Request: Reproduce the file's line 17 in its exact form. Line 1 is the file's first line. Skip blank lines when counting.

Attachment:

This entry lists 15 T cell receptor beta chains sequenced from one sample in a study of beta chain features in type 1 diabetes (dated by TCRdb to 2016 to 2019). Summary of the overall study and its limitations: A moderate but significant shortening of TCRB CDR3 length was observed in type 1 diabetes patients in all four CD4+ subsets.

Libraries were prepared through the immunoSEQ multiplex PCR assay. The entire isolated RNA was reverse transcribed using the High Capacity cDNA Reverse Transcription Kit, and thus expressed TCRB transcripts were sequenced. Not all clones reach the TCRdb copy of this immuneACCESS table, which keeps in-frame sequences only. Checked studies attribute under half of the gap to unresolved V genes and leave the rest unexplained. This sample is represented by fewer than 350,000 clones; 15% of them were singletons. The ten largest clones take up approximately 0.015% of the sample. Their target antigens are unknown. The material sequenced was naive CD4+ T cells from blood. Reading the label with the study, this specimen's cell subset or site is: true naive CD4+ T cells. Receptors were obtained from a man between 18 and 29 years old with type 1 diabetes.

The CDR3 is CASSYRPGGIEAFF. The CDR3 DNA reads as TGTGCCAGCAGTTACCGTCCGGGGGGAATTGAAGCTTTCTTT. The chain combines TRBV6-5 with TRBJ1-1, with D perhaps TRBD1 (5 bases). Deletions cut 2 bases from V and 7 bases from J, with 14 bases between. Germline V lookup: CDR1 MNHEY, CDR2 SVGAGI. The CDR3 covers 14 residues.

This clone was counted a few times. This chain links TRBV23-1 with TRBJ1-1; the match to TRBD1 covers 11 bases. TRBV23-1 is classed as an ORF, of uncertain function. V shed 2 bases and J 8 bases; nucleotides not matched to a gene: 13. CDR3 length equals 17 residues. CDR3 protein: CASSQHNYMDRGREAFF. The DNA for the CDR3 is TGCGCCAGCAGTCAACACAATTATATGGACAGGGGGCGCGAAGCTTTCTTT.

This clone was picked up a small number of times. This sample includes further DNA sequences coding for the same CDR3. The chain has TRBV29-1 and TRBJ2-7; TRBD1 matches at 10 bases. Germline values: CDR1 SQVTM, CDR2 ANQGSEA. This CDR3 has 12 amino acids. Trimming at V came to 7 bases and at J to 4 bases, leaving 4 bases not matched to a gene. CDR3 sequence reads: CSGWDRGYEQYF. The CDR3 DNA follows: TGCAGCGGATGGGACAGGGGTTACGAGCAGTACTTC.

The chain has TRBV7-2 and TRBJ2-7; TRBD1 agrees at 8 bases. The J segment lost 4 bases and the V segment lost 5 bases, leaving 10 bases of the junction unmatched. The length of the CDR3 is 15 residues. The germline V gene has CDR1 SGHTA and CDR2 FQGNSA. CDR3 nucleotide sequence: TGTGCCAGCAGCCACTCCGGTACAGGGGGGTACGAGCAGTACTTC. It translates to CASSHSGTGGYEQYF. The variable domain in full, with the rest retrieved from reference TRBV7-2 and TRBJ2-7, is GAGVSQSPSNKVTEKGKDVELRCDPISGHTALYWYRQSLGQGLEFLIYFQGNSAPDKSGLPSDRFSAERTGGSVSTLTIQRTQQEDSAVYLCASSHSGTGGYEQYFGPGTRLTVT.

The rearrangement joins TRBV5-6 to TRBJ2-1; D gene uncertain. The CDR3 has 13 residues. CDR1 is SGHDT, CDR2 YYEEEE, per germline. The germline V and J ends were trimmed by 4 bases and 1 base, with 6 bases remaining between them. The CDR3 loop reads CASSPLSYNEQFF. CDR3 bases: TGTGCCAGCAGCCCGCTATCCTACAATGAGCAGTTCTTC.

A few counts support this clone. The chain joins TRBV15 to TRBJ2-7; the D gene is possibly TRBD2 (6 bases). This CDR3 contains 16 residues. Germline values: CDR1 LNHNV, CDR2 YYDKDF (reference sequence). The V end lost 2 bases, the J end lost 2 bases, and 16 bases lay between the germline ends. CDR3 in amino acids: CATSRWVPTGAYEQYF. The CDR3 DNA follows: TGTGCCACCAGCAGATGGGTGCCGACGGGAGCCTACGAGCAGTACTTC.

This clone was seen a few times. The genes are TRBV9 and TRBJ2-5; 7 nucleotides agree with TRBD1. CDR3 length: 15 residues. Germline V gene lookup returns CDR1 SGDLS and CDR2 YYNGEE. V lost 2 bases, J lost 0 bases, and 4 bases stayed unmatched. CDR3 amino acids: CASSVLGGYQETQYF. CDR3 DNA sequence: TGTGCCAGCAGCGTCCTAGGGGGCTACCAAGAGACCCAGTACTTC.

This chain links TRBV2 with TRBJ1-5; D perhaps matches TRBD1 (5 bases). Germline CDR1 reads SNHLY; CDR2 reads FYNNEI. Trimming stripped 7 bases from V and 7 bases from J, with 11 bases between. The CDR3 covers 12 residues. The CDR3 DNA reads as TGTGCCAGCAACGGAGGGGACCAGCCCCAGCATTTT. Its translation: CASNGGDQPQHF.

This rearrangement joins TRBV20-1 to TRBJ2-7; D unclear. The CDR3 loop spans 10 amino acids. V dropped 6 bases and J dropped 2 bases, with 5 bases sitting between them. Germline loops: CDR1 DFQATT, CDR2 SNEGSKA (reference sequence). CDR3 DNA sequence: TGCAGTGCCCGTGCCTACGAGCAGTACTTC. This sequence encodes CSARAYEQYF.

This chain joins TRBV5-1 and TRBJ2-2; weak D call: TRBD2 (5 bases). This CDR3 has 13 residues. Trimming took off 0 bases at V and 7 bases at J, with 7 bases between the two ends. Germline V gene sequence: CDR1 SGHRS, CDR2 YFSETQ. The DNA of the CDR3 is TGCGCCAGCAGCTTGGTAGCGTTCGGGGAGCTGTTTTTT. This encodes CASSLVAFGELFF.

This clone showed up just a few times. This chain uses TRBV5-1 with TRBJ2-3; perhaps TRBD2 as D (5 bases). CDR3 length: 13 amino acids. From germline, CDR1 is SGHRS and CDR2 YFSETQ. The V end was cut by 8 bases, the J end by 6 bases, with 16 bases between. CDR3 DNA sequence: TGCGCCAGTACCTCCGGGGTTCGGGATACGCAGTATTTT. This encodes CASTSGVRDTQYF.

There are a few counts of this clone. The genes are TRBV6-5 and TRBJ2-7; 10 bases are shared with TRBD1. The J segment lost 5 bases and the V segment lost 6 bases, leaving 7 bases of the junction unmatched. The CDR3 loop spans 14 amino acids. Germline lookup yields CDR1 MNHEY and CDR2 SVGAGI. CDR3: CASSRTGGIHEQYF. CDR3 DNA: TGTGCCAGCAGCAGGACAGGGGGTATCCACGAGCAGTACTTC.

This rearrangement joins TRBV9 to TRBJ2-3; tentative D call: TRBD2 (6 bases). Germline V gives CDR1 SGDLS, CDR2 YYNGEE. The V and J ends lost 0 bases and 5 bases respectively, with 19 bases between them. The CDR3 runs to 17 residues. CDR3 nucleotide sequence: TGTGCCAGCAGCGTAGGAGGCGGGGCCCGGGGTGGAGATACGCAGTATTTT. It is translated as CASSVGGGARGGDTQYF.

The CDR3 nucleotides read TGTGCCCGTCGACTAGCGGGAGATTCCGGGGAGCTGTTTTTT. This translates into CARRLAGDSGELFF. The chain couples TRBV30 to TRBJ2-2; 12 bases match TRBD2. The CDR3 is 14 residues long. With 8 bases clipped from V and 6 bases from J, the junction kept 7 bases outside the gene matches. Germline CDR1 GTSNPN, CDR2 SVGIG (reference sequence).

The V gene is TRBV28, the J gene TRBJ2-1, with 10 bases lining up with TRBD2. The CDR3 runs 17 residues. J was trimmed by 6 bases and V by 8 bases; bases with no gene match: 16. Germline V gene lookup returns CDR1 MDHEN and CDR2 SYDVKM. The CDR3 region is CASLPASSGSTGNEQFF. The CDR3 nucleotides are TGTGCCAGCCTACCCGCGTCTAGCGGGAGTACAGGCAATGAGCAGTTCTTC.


The V gene is TRBV28, the J gene TRBJ2-1, with 10 bases lining up with TRBD2. The CDR3 runs 17 residues. J was trimmed by 6 bases and V by 8 bases; bases with no gene match: 16. Germline V gene lookup returns CDR1 MDHEN and CDR2 SYDVKM. The CDR3 region is CASLPASSGSTGNEQFF. The CDR3 nucleotides are TGTGCCAGCCTACCCGCGTCTAGCGGGAGTACAGGCAATGAGCAGTTCTTC.